Constable denies doctoring his notes
Issue comes up in fake-ticket trial of former ACTION team members
A Hamilton police officer accused of writing fake tickets denied doctoring his notes at the trial of four former ACTION unit officers.
“I’m going to suggest that’s what you did, to doctor your notes,” prosecutor David King said Wednesday, referring to what he said was a time changed in Const. Steve Travale’s notebook.
Travale denied this. He also denied King’s assertion that Travale didn’t really remember handing out at least one of the tickets in question but is actually piecing together what could have happened from other evidence, including notes, tickets and other records.
“Would you agree you didn’t actually remember,” King said, pushing the officer for other details about the day, which he could not provide.
“I have a recollection that I never wrote a ticket when I was not working,” Travale said.
Court also heard from Const. Daniel Williams for the first time Wednesday. Like his co-accused, he testified to poor note-taking and denied writing false tickets. “I unfortunately got into a bad habit of not making notes on every occasion ... a habit I regret,” he said. Williams later added “I was consistently inconsistent.”
He told the court he remembers writing the two tickets related to his charges, because they were written during Supercrawl.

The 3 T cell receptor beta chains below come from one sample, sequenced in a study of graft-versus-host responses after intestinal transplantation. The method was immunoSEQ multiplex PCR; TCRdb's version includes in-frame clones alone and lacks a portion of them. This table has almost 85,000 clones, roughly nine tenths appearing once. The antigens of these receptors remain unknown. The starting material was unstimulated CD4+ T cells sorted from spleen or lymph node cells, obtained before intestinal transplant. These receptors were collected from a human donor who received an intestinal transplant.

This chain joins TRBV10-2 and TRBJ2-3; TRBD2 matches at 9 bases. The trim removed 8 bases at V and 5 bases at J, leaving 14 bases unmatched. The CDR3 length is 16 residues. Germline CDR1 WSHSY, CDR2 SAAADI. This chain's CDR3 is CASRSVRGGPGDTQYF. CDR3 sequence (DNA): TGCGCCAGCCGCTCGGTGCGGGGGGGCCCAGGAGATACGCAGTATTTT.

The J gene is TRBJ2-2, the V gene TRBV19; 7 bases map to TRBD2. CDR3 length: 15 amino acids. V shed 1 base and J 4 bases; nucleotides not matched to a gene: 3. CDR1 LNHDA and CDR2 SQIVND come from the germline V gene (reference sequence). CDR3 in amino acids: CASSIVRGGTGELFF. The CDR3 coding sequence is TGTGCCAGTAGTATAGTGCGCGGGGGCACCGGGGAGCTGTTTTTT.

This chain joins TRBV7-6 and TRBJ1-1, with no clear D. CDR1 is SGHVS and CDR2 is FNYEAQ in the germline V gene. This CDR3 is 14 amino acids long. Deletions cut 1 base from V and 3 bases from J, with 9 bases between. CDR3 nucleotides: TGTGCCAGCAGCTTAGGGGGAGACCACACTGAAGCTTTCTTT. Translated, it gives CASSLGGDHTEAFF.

The officers face accusations they fabricated tickets in 2014. All were members of ACTION (Addressing Crime Trends in Our Neighbourhoods), a unit created to maintain a highly visible presence largely downtown on bike or foot. A significant part of an ACTION officer’s job was issuing provincial offence notices for everything from riding bikes on sidewalks to public drunkenness. Court previously heard the unit was expected to generate 4,000 tickets a year.
The investigation began Sept. 19, 2014, when some green copies of tickets, copies supposed to go to the offender, were discovered in a bin for shredding. Williams testified that when the two men he ticketed on Sept. 12, 2014 refused their tickets, he “didn’t know what else to do with them” so he put them in the shredder box. It was a practice he said he learned from watching other officers and didn’t think there was anything wrong with it.
Williams testified he was in the station when other officers opened the shredder box. He was later approached by other officers after the officer who found the tickets, Trevor Holmes, reported his concerns.
Williams testified that Holmes “blew the whole thing out of proportion,” calling the accusations “ridiculous.”
The trial, which began in November, also heard from two other accused constables, Bhupesh Gulati and Shawn Smith, as well as a number of the people allegedly targeted by the ticket scheme.